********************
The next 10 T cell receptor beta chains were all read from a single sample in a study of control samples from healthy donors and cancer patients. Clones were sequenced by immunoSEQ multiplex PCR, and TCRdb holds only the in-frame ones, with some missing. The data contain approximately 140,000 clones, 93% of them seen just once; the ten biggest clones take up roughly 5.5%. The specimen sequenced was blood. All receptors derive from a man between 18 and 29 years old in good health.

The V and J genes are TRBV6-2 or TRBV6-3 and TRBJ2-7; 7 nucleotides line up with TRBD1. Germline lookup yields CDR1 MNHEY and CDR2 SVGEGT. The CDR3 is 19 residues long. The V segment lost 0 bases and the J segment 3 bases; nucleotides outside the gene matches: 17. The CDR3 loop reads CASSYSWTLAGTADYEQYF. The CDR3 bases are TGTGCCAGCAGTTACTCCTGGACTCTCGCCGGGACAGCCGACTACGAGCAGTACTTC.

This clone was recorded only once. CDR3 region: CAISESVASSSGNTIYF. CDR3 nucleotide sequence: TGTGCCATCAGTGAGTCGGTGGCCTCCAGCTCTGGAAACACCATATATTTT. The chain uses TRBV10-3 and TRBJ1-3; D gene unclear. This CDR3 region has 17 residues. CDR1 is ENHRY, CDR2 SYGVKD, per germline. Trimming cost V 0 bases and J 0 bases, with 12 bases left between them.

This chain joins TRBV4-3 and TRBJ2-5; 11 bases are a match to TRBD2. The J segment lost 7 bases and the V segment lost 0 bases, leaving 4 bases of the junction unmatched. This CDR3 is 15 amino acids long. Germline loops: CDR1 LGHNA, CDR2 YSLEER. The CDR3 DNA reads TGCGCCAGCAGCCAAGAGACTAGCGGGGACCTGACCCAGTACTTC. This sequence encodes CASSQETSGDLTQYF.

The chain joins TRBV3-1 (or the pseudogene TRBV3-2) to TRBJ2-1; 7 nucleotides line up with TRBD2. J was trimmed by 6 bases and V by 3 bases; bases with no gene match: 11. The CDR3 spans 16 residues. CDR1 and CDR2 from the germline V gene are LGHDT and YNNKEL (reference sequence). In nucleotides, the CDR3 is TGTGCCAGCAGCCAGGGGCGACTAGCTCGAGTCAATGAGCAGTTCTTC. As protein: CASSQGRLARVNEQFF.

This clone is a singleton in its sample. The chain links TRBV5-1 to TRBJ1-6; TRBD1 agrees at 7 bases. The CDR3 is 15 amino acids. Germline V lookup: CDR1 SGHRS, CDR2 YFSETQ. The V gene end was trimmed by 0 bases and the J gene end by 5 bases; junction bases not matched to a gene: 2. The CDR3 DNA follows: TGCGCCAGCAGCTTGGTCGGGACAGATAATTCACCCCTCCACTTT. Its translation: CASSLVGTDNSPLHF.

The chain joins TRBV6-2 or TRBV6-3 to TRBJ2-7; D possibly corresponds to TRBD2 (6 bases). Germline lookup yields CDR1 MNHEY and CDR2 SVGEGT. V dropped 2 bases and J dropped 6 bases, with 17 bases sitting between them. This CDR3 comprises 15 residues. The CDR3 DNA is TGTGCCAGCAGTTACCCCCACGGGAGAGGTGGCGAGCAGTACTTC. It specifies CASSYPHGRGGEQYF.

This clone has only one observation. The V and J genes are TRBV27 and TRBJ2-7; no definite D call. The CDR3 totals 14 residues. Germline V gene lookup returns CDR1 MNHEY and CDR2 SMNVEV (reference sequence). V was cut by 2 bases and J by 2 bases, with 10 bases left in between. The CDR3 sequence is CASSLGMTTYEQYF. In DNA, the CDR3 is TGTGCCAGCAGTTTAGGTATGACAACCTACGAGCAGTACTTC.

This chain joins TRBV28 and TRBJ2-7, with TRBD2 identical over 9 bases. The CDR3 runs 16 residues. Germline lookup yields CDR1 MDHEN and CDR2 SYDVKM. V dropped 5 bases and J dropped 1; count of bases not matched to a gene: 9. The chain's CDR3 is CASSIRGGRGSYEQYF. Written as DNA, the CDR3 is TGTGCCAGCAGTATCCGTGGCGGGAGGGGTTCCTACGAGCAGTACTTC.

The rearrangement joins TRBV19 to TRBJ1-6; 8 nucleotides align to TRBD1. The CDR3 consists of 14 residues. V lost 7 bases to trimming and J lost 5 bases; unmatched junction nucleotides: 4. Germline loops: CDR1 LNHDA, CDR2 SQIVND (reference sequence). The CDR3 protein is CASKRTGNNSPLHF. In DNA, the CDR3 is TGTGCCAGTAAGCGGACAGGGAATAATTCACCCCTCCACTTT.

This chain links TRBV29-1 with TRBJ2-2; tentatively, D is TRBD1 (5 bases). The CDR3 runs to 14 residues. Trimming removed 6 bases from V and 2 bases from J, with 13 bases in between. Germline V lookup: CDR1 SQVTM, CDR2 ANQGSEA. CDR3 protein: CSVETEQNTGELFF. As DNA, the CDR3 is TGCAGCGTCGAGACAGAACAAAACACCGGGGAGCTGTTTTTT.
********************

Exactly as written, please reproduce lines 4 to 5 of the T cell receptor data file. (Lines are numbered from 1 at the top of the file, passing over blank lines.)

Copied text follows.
This chain joins TRBV4-3 and TRBJ2-5; 11 bases are a match to TRBD2. The J segment lost 7 bases and the V segment lost 0 bases, leaving 4 bases of the junction unmatched. This CDR3 is 15 amino acids long. Germline loops: CDR1 LGHNA, CDR2 YSLEER. The CDR3 DNA reads TGCGCCAGCAGCCAAGAGACTAGCGGGGACCTGACCCAGTACTTC. This sequence encodes CASSQETSGDLTQYF.

The chain joins TRBV3-1 (or the pseudogene TRBV3-2) to TRBJ2-1; 7 nucleotides line up with TRBD2. J was trimmed by 6 bases and V by 3 bases; bases with no gene match: 11. The CDR3 spans 16 residues. CDR1 and CDR2 from the germline V gene are LGHDT and YNNKEL (reference sequence). In nucleotides, the CDR3 is TGTGCCAGCAGCCAGGGGCGACTAGCTCGAGTCAATGAGCAGTTCTTC. As protein: CASSQGRLARVNEQFF.